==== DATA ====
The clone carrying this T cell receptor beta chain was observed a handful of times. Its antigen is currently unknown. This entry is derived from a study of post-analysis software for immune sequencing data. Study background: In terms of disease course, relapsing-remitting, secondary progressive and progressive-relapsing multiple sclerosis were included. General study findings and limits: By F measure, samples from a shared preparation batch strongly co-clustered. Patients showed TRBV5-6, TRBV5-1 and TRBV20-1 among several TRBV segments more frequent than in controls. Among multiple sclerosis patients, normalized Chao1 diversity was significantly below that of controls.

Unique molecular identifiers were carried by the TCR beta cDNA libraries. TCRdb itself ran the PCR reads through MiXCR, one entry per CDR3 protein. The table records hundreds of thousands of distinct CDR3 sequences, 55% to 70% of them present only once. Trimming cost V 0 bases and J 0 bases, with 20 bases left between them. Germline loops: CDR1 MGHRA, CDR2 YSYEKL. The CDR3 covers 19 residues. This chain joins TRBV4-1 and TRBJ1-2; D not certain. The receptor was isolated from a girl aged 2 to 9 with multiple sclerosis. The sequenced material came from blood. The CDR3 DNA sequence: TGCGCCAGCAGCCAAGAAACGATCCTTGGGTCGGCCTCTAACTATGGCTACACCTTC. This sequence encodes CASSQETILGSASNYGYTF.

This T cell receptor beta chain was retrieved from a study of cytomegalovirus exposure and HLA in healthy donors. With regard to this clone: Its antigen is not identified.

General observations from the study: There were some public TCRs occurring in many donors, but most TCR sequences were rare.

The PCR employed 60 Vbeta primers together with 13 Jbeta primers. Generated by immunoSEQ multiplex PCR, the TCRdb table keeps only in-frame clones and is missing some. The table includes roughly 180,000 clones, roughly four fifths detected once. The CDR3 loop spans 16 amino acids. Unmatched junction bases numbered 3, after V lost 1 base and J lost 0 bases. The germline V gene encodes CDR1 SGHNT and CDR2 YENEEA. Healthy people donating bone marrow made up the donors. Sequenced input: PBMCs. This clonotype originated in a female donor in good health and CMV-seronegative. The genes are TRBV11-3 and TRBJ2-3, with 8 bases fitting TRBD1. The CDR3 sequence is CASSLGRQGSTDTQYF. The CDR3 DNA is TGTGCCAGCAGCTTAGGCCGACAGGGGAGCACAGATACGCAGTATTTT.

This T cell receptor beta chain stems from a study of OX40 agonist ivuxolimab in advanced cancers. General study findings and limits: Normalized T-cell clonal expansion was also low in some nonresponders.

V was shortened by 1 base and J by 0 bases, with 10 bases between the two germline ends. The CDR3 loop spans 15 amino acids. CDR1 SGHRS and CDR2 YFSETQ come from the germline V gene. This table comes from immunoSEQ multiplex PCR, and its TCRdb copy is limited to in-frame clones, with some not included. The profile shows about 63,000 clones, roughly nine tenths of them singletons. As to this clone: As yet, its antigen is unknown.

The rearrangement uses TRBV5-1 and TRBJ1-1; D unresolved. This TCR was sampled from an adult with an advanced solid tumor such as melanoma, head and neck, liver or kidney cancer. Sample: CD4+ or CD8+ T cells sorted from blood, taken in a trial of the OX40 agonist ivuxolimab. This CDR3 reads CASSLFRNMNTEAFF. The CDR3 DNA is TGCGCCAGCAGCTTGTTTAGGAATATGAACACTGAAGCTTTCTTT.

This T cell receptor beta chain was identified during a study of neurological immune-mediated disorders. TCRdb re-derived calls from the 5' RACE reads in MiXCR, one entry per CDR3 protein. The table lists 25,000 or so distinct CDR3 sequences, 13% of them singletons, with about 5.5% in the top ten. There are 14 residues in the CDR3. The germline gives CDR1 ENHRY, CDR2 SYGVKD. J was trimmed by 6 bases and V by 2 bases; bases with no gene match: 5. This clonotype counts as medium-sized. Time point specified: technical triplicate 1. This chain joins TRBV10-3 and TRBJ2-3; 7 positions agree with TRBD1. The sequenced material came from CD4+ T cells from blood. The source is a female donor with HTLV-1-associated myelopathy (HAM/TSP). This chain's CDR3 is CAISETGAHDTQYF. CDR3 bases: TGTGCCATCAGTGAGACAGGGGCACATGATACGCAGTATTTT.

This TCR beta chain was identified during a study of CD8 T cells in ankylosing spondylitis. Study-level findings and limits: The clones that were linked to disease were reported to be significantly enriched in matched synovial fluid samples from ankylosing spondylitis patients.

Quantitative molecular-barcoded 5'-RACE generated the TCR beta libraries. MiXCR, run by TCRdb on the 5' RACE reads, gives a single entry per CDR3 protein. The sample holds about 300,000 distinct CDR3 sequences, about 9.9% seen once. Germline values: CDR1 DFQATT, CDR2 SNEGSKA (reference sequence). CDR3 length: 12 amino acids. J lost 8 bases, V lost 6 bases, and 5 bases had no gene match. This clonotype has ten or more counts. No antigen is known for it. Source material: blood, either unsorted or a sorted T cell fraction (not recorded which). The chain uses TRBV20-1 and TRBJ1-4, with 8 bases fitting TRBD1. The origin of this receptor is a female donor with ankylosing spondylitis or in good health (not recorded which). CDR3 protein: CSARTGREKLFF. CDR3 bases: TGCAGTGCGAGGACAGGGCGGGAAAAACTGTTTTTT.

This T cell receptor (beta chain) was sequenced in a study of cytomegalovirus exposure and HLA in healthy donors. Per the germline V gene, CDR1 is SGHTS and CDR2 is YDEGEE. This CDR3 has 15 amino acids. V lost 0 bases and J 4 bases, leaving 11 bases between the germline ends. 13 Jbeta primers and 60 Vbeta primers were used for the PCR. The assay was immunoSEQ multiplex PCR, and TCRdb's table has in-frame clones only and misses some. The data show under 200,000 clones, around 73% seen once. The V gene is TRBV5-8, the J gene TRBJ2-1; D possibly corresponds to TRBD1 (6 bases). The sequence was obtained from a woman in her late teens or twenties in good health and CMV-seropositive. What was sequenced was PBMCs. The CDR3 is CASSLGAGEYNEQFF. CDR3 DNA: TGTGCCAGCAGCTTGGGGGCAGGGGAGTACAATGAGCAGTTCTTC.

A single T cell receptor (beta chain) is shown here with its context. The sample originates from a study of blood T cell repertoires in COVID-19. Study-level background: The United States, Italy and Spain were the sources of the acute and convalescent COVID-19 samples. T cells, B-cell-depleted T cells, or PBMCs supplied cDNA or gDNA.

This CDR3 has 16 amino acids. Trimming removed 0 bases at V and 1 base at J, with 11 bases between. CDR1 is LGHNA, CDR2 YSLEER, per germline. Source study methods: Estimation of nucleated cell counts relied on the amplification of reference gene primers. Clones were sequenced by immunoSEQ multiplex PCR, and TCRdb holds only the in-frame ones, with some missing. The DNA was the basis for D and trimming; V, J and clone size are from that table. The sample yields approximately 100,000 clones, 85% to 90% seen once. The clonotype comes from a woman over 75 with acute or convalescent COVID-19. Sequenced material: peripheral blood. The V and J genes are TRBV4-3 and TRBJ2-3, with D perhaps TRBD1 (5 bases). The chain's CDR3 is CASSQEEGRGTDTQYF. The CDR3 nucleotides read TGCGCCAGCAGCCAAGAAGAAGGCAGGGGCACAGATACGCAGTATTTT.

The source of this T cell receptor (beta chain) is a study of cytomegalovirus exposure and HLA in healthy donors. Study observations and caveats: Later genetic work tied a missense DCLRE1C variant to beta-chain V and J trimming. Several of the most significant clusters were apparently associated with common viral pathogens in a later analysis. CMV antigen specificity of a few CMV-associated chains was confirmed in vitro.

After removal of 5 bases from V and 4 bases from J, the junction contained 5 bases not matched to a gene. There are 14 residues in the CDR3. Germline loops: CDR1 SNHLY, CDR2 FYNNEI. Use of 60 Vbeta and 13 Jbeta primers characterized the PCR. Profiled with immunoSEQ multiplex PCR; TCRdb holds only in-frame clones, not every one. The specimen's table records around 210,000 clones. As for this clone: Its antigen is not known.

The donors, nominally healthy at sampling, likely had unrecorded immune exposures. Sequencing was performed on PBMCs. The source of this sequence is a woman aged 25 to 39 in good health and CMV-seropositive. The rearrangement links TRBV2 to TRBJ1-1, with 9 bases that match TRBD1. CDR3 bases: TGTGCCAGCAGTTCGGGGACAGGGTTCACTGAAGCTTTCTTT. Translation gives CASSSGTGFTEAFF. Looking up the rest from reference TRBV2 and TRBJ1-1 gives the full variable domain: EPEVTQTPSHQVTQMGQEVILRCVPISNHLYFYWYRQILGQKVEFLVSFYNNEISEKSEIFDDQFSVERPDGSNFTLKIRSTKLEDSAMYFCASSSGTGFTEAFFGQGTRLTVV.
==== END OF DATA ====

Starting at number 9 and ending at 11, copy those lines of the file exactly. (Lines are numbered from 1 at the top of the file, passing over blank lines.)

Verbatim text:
This T cell receptor beta chain was identified during a study of neurological immune-mediated disorders. TCRdb re-derived calls from the 5' RACE reads in MiXCR, one entry per CDR3 protein. The table lists 25,000 or so distinct CDR3 sequences, 13% of them singletons, with about 5.5% in the top ten. There are 14 residues in the CDR3. The germline gives CDR1 ENHRY, CDR2 SYGVKD. J was trimmed by 6 bases and V by 2 bases; bases with no gene match: 5. This clonotype counts as medium-sized. Time point specified: technical triplicate 1. This chain joins TRBV10-3 and TRBJ2-3; 7 positions agree with TRBD1. The sequenced material came from CD4+ T cells from blood. The source is a female donor with HTLV-1-associated myelopathy (HAM/TSP). This chain's CDR3 is CAISETGAHDTQYF. CDR3 bases: TGTGCCATCAGTGAGACAGGGGCACATGATACGCAGTATTTT.

This TCR beta chain was identified during a study of CD8 T cells in ankylosing spondylitis. Study-level findings and limits: The clones that were linked to disease were reported to be significantly enriched in matched synovial fluid samples from ankylosing spondylitis patients.

Quantitative molecular-barcoded 5'-RACE generated the TCR beta libraries. MiXCR, run by TCRdb on the 5' RACE reads, gives a single entry per CDR3 protein. The sample holds about 300,000 distinct CDR3 sequences, about 9.9% seen once. Germline values: CDR1 DFQATT, CDR2 SNEGSKA (reference sequence). CDR3 length: 12 amino acids. J lost 8 bases, V lost 6 bases, and 5 bases had no gene match. This clonotype has ten or more counts. No antigen is known for it. Source material: blood, either unsorted or a sorted T cell fraction (not recorded which). The chain uses TRBV20-1 and TRBJ1-4, with 8 bases fitting TRBD1. The origin of this receptor is a female donor with ankylosing spondylitis or in good health (not recorded which). CDR3 protein: CSARTGREKLFF. CDR3 bases: TGCAGTGCGAGGACAGGGCGGGAAAAACTGTTTTTT.